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Mechanism of Neuroblastoma Differentiation Identified

Last Updated: August 28, 2009.

Fibroblast growth factor-2 induces the differentiation of neuroblastoma cells by inducing growth arrest, affecting the epithelium to mesenchyme transition and suppressing a key regulator, according to a study in the September issue of Endocrinology.

FRIDAY, Aug. 28 (HealthDay News) -- Fibroblast growth factor-2 (FGF-2) induces the differentiation of neuroblastoma cells by inducing growth arrest, affecting the epithelium to mesenchyme transition and suppressing a key regulator, according to a study in the September issue of Endocrinology.

Shane Higgins, of the Royal Children's Hospital in Parkville, Australia, and colleagues examined how FGF-2 induces differentiation of neuroblastoma cells and overrides their mitogenic response to insulin-like growth factor-I.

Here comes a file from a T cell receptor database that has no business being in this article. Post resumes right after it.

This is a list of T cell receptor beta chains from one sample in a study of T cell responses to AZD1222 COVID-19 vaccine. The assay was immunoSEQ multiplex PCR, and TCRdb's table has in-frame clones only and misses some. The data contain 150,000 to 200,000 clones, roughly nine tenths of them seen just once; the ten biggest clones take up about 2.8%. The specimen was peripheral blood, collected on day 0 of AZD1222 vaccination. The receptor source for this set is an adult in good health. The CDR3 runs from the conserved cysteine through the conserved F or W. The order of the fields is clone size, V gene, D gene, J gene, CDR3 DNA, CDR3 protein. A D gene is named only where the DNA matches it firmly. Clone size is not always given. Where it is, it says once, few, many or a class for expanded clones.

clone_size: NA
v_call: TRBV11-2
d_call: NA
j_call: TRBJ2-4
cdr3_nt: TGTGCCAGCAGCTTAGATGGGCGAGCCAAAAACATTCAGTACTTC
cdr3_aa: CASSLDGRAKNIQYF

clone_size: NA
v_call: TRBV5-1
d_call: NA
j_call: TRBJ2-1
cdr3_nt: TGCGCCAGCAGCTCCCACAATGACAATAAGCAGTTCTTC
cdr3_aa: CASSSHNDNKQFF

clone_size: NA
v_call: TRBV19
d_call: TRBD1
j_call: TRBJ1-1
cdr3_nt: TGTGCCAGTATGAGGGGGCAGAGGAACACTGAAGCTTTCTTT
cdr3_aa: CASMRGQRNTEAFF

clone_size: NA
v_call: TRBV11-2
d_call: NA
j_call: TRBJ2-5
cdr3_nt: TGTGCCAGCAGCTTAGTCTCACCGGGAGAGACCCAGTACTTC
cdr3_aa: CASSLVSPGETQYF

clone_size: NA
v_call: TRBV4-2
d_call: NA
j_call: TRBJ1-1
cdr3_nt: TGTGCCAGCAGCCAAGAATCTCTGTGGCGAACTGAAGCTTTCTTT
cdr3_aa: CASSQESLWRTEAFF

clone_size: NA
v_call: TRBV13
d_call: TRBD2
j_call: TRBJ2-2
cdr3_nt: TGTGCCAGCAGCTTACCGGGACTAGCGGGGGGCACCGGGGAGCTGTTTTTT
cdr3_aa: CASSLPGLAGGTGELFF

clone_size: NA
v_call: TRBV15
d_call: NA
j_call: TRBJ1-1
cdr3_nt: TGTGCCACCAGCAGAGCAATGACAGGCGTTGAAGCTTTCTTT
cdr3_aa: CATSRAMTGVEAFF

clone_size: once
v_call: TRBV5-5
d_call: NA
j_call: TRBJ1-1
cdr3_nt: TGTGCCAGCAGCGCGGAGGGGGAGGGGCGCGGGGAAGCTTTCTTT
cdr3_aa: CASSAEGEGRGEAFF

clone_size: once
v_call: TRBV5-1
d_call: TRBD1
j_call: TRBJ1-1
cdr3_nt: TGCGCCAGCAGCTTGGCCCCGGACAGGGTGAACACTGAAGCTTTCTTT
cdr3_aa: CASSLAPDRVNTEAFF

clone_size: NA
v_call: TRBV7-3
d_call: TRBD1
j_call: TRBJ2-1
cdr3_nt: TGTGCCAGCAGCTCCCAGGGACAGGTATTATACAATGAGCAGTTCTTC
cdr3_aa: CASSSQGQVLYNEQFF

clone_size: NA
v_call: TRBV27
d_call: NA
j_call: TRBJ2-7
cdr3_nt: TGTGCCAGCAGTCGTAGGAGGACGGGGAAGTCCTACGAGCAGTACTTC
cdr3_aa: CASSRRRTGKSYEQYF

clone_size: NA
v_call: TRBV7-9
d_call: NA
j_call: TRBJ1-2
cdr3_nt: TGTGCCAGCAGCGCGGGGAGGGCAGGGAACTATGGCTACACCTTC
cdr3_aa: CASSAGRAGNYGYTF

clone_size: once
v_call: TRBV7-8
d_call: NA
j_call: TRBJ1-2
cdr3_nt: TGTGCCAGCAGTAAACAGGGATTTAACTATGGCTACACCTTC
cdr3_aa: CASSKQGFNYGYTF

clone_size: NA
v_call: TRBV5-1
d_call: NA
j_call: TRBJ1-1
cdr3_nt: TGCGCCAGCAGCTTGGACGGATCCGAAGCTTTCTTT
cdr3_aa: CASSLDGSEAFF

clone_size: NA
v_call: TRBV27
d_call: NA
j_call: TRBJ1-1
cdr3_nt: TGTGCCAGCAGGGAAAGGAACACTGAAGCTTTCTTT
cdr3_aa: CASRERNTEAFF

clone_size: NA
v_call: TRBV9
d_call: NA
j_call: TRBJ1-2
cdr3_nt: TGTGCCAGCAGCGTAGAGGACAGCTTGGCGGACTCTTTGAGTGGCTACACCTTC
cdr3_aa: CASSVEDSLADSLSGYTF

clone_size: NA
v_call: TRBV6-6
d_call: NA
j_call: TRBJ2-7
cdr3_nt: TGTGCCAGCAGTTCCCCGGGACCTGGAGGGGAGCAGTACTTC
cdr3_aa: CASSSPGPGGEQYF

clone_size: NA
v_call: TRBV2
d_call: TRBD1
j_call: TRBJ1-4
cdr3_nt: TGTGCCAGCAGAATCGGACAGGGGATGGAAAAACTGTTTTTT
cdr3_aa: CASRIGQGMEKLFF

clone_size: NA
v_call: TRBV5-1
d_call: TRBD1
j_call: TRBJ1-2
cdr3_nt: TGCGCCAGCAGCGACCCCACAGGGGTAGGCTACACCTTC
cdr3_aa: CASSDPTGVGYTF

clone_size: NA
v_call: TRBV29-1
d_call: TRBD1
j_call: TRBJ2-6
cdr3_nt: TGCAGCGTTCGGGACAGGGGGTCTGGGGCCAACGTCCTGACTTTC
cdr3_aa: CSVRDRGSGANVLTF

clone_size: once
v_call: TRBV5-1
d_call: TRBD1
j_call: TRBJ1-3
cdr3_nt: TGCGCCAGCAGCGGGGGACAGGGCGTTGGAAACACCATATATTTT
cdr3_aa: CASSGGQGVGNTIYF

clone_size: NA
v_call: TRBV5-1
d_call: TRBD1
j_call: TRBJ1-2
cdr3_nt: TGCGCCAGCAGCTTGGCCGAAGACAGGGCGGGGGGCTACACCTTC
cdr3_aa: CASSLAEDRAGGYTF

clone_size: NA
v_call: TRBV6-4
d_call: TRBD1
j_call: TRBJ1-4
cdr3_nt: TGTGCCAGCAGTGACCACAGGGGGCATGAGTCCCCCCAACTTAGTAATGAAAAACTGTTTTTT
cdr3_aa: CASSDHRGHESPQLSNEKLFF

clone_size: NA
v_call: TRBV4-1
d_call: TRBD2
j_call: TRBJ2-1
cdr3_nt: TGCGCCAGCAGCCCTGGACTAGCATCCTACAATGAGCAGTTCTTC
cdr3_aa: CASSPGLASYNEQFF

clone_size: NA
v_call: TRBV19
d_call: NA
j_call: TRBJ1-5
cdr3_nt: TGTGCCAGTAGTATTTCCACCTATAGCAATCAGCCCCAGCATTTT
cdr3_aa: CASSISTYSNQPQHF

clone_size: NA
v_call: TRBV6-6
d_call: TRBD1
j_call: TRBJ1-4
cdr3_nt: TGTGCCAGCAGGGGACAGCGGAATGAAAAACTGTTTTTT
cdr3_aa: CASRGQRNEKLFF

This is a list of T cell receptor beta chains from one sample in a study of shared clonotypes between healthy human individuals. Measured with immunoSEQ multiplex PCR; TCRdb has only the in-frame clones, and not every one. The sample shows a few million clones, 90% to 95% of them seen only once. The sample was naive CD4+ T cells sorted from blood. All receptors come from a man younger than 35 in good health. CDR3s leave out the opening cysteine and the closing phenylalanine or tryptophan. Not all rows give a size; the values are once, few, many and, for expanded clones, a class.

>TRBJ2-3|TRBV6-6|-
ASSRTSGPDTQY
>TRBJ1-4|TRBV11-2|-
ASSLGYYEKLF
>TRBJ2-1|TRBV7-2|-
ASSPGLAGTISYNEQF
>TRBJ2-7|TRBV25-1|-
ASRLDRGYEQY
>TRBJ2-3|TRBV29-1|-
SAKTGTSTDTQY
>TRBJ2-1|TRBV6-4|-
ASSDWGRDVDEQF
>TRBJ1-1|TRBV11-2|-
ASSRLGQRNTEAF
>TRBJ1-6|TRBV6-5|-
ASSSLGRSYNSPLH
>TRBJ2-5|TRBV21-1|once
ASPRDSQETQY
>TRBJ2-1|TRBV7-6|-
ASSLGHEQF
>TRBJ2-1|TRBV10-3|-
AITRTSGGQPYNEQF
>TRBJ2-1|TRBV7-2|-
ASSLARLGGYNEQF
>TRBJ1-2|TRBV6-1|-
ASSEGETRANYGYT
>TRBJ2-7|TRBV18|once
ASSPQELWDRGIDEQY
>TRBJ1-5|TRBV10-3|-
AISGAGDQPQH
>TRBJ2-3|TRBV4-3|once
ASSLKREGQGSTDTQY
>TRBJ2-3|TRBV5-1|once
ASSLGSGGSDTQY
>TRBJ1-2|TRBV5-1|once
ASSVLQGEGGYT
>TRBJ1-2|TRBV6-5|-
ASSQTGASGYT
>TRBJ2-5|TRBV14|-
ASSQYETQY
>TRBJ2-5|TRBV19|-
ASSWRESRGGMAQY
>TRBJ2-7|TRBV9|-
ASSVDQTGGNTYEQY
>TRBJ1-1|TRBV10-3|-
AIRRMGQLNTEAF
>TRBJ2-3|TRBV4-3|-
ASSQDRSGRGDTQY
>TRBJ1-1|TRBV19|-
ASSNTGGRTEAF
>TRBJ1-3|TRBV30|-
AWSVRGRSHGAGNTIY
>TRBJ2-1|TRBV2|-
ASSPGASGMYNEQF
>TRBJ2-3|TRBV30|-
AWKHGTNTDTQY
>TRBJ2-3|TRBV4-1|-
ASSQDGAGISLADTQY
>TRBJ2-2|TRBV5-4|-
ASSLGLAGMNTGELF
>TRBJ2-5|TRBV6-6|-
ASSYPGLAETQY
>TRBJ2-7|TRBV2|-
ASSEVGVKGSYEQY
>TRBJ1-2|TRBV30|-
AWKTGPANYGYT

The researchers found that FGF-2 induced cell cycle arrest, modulated genes involved in maintenance of the epithelial phenotype and cell-matrix interactions, and upregulated genes known to contribute to neuronal differentiation and neurite extension. Further investigation showed that inhibitor of differentiation 3 was a key regulator of these events and therefore a possible drug target, according to the study.

"In conclusion, we have shown for the first time that FGF-2 induces differentiation of neuroblastoma cells via activation of a complex gene expression program enabling modulation of cell cycle, transcription factors, and suppression of the cancer phenotype," Higgins and colleagues write.

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